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I was told putting her money in a trust protects it. What are the facts?

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Here are 7 reasons to consider using a trust to hold assets:
1 - protection from creditors,
2 - protection from elder financial abuse predators,
3 - protection from spouse of a beneficiary who needs to divorce,
4 - asset management,
5 - keep control over the distributions (making it impossible for beneficiary to cash out accounts),
6 - Medicaid planning, and
7 - keeping assets out of the estate of a survivor who might otherwise have to pay estate taxes

Timing determines whether you can accomplish any of these goals with a trust. The trust document must be drafted with an understanding of your facts and the real estate, probate, tax and trust laws in your state.

If you are thinking of planning for Medicaid, will your mother have enough money to pay for long term care if she needs it during the 5 year period after transferring money into a trust?

Does you mother have the competence needed to establish a trust? Do you have the authority to establish a trust for her?

Your question can only be answered by an estate planning attorney in your state who is aware of all the circumstances.
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The facts are that many states have found ways to go after a trust if the person applies for Medicaid. On the other hand, a Trust is a good way to protect the person from making the huge mistake of gifting the assets away. When mom and dad need Medicaid to pay for a nursing home, a properly structured Trust will help keep them eligible for aid.
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To me whether or not a trust is ideal is for you to determine just what is the plan for your assets both now and then after you die. There are all kinds of trusts and they need to be done correctly by an atty and they have costs and need a source of income to pay on those costs till the trust is dissolved.

There are specific types of property trusts, like QTIPS.

If this "trust talk" is about somehow keeping your assets and then applying for Medicaid, you imo need to have around 7 years before ever needing to go into a Medicaid accepting facility. There is a 5 years lookback but it takes time to get things moved about, legal done, transfers recorded. There needs to be $ to pay for all this and from day 1 of this planning to beyond the grave. Trusts are their own entity and live till there is a planned or unplanned defunding. So is there $ to do this?? like investments or other assets with perhaps rental income from the property that "feed" the trust.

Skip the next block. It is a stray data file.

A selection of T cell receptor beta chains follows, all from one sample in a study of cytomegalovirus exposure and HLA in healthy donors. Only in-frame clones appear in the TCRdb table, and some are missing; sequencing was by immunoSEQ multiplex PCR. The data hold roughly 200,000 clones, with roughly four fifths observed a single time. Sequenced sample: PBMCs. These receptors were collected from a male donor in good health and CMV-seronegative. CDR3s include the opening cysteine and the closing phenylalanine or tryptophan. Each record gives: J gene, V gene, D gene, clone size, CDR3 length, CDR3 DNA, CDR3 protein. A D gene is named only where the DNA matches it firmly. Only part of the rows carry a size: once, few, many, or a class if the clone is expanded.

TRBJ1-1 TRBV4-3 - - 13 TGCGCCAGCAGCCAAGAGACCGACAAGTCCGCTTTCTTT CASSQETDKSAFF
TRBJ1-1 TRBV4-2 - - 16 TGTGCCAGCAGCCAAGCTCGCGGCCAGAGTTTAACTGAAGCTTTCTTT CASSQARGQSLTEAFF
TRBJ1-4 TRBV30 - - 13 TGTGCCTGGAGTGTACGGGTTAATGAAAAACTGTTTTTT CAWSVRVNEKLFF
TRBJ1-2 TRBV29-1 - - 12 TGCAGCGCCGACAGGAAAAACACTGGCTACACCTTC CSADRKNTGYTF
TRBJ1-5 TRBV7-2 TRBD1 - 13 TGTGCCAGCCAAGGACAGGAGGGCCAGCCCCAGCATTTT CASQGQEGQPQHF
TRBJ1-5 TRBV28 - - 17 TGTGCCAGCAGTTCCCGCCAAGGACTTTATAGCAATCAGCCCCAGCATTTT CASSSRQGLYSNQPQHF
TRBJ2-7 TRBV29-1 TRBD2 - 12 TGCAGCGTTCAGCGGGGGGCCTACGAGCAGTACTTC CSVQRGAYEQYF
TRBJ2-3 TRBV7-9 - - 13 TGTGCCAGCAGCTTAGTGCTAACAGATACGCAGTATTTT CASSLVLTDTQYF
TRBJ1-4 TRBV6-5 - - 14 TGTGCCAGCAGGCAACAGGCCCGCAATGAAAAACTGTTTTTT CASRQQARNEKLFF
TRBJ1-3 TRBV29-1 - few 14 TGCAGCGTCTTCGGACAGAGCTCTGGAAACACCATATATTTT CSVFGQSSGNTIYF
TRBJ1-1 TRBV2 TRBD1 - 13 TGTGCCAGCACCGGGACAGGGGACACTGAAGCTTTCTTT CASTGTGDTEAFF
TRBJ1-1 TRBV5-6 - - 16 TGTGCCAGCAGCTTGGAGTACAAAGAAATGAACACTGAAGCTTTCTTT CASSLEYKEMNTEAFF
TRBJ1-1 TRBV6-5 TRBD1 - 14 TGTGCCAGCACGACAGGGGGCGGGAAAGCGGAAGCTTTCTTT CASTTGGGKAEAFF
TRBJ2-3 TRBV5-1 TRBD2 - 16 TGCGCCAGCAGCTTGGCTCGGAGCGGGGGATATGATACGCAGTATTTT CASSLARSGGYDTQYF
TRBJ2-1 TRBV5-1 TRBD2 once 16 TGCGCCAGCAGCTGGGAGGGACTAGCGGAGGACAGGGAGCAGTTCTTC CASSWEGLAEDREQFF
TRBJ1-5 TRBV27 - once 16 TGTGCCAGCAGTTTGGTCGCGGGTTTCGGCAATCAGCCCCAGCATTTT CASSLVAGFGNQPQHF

If your thinking your SS or retirement $ can do this that will not work if Medicaid is needed as Medicaid requires a co-pay or SOC (share of cost) of all your monthly income to the NH or AL. If the property trust doesn't have it's own kitty of $, taxes, insurance, etc don't get paid….. Hello tax sale! you see these defunded trusts listed in tax sale all the time.
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When I sold my mom's house the proceeds were put into a trust by an elder care atty. I then applied for veteran's benefits to help with the costs for assisted living. Veteran's benefits have a look back period same as Medicaid but couldn't be touched with how it was set-up. Seek an elder care atty. It costs nothing to ask so you know how to proceed.
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Medicaid treats assets in a Revocable Living Trust as assets of the applicant. Assets in an Irrevocable Trust are also treated as assets of the applicant if the trustee must distribute them for the applicant's health, education, maintenance and support. Even if the trustee has full discretion over whether to distribute the assets, Medicaid may look askance at an Irrevocable Trust with a close relative as a trustee or without beneficiaries other than the applicant and the applicant's spouse. Medicaid recognizes a Special Needs Trust and an Irrevocable Life Insurance Trust. If someone is talking to you about something else, be sure to consult an elder law attorney (www.naela,.org). There are a lot of advisors out there who only think they know what they are doing -- or don't care. Some of these are or claim to employ lawyers.
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This is a very sticky, difficult situation and many laws and other conditions apply. You really have no choice but to consult with an experienced eldercare attorney. Good luck. Remember, there is a five year look back and believe me, every little item is going to be questioned. You need someone who knows what they are doing to handle this question.
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Basically someone else owns your money, so be very careful and make sure you actually trust the trustee because you're at their mercy
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